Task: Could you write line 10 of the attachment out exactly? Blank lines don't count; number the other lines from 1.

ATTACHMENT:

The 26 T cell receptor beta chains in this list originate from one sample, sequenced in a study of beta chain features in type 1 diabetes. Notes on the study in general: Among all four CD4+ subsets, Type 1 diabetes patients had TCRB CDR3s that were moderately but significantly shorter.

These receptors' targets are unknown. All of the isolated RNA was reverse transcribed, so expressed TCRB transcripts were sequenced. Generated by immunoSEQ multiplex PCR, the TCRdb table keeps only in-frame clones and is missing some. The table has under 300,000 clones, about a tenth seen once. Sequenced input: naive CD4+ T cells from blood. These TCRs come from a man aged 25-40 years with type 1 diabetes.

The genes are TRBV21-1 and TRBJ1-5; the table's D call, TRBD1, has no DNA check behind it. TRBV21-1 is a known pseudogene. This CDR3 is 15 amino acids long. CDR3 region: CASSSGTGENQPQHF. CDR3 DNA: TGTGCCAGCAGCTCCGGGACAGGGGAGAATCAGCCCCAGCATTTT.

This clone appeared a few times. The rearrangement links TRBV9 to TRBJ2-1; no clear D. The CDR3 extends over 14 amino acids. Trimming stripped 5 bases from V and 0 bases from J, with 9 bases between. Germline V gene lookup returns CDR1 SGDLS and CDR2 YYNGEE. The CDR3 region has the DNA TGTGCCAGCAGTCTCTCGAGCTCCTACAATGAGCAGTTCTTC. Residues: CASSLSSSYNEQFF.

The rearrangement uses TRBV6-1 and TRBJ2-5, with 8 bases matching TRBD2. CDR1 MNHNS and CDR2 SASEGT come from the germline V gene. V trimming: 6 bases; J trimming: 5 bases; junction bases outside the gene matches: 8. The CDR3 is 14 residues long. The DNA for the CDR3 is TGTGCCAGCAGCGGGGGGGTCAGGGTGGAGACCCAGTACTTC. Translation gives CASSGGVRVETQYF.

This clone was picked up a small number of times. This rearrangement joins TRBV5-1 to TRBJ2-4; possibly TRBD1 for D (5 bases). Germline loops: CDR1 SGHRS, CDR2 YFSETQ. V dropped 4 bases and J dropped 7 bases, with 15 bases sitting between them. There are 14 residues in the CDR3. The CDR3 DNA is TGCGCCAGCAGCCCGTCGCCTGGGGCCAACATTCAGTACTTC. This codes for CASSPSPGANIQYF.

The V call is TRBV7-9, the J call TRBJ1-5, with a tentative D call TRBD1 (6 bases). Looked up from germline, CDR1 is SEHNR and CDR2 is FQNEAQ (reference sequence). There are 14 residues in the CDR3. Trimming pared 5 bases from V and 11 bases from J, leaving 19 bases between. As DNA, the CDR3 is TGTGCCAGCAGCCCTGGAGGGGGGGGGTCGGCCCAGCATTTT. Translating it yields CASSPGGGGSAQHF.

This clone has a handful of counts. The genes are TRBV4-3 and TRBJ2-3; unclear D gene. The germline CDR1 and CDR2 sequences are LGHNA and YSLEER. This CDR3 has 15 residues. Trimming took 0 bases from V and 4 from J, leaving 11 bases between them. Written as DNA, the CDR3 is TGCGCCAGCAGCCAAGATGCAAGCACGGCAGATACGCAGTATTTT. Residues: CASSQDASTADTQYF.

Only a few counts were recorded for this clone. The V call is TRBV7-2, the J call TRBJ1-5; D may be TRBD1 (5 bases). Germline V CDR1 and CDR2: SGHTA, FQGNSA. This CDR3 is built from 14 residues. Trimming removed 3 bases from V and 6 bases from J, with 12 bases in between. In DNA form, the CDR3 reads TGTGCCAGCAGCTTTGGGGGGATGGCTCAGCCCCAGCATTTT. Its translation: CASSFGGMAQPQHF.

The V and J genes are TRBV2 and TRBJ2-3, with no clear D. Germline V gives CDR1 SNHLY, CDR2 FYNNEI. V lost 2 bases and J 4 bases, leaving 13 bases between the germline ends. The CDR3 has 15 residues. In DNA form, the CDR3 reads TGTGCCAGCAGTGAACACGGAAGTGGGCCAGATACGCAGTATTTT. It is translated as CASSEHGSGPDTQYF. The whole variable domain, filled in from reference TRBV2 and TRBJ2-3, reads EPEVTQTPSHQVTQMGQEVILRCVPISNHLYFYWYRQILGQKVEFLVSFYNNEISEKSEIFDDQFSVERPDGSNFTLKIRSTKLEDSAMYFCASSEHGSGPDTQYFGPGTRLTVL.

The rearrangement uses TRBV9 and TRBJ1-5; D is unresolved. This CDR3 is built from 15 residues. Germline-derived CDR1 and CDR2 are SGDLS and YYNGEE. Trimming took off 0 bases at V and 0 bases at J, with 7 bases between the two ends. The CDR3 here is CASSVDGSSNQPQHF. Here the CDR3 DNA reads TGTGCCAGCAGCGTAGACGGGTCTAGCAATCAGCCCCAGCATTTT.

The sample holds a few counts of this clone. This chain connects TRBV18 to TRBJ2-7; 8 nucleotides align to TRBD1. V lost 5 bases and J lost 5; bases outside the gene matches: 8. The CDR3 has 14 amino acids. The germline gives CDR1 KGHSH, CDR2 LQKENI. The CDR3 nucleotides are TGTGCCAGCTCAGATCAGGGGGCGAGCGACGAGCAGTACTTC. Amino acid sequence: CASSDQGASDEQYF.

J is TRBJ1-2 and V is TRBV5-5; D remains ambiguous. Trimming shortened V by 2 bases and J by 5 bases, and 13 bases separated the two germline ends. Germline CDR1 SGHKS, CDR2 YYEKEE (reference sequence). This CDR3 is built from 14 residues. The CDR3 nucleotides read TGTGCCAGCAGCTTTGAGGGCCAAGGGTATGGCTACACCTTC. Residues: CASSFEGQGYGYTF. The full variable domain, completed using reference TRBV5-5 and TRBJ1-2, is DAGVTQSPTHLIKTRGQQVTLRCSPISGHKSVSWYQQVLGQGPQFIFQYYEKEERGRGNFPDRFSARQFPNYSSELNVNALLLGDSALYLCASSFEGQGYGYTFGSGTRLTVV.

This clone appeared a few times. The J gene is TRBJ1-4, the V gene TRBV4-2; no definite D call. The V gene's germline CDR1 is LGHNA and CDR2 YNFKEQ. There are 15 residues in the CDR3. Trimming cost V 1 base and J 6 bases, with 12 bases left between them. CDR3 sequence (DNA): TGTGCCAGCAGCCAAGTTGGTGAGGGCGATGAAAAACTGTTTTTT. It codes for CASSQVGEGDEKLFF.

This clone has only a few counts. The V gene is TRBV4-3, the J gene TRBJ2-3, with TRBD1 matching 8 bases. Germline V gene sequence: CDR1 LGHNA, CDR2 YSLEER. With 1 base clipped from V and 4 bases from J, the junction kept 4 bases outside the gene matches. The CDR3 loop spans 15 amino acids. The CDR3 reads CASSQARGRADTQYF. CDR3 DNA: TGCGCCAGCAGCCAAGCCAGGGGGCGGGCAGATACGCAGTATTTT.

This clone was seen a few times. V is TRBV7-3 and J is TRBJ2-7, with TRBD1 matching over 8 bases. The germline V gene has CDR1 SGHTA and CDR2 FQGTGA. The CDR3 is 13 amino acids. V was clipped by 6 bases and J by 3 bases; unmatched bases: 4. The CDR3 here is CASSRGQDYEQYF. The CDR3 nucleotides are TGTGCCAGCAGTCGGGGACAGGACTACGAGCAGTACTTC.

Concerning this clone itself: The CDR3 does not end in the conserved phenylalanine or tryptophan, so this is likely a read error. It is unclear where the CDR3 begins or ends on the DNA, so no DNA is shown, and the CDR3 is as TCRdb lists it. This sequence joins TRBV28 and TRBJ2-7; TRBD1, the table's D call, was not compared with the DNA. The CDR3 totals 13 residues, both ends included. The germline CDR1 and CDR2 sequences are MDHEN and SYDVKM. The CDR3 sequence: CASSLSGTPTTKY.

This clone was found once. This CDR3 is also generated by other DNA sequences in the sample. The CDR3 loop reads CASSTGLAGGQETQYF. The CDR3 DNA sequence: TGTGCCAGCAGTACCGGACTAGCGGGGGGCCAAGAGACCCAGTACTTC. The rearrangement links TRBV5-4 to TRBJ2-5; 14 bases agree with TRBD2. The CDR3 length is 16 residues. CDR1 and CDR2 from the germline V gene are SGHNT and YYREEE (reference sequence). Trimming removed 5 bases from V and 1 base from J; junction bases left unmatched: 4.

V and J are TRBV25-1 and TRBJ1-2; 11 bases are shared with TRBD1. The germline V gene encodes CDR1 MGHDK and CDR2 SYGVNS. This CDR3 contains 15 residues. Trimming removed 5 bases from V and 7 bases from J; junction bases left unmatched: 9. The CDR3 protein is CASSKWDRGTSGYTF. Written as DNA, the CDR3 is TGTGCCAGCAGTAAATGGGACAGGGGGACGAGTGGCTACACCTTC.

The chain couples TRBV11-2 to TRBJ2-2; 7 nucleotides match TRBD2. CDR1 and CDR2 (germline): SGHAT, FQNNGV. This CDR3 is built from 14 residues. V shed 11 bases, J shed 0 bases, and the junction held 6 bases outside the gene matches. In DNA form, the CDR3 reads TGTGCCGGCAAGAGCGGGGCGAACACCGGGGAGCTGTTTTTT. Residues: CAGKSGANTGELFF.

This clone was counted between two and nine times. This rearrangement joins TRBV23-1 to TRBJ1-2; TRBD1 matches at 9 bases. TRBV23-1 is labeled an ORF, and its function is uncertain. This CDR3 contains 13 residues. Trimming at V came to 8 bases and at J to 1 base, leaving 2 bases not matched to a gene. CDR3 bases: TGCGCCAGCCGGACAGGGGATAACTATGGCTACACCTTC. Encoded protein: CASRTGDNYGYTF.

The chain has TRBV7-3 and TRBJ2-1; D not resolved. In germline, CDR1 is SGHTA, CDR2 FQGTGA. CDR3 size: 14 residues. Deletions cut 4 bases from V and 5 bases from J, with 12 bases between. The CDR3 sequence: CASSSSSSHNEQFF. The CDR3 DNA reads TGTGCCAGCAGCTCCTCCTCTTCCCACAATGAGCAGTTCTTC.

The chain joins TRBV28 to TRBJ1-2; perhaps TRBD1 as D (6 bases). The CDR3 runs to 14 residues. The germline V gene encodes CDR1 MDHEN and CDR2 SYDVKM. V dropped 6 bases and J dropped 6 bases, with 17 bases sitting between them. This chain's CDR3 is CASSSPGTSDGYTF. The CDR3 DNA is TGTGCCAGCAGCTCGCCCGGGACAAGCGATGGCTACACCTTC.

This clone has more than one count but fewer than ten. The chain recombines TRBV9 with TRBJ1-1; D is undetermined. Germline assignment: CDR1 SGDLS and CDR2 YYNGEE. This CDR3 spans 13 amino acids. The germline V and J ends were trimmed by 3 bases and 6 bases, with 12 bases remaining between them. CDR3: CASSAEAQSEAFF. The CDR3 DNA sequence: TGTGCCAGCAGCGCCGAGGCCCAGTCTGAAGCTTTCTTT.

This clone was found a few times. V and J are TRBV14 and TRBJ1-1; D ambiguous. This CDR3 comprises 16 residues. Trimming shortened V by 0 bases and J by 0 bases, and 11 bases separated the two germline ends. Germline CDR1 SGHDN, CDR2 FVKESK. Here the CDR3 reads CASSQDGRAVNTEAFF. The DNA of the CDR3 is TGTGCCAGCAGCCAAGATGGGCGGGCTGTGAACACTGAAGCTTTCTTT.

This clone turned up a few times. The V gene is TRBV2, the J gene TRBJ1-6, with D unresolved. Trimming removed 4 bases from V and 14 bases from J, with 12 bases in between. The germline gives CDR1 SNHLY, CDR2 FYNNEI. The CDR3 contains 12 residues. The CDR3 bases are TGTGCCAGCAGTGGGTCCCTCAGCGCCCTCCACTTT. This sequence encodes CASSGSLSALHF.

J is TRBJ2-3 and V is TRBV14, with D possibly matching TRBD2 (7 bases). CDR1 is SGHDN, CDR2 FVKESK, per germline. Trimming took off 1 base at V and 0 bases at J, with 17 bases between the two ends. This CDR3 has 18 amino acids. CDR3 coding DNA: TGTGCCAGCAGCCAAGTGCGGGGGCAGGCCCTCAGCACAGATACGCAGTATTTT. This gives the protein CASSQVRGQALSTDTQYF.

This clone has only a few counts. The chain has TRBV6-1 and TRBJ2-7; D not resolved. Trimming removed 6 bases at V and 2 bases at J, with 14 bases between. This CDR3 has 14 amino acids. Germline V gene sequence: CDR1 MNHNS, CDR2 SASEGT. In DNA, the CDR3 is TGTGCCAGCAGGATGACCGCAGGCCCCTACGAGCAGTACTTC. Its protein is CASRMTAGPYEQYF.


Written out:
The V and J genes are TRBV2 and TRBJ2-3, with no clear D. Germline V gives CDR1 SNHLY, CDR2 FYNNEI. V lost 2 bases and J 4 bases, leaving 13 bases between the germline ends. The CDR3 has 15 residues. In DNA form, the CDR3 reads TGTGCCAGCAGTGAACACGGAAGTGGGCCAGATACGCAGTATTTT. It is translated as CASSEHGSGPDTQYF. The whole variable domain, filled in from reference TRBV2 and TRBJ2-3, reads EPEVTQTPSHQVTQMGQEVILRCVPISNHLYFYWYRQILGQKVEFLVSFYNNEISEKSEIFDDQFSVERPDGSNFTLKIRSTKLEDSAMYFCASSEHGSGPDTQYFGPGTRLTVL.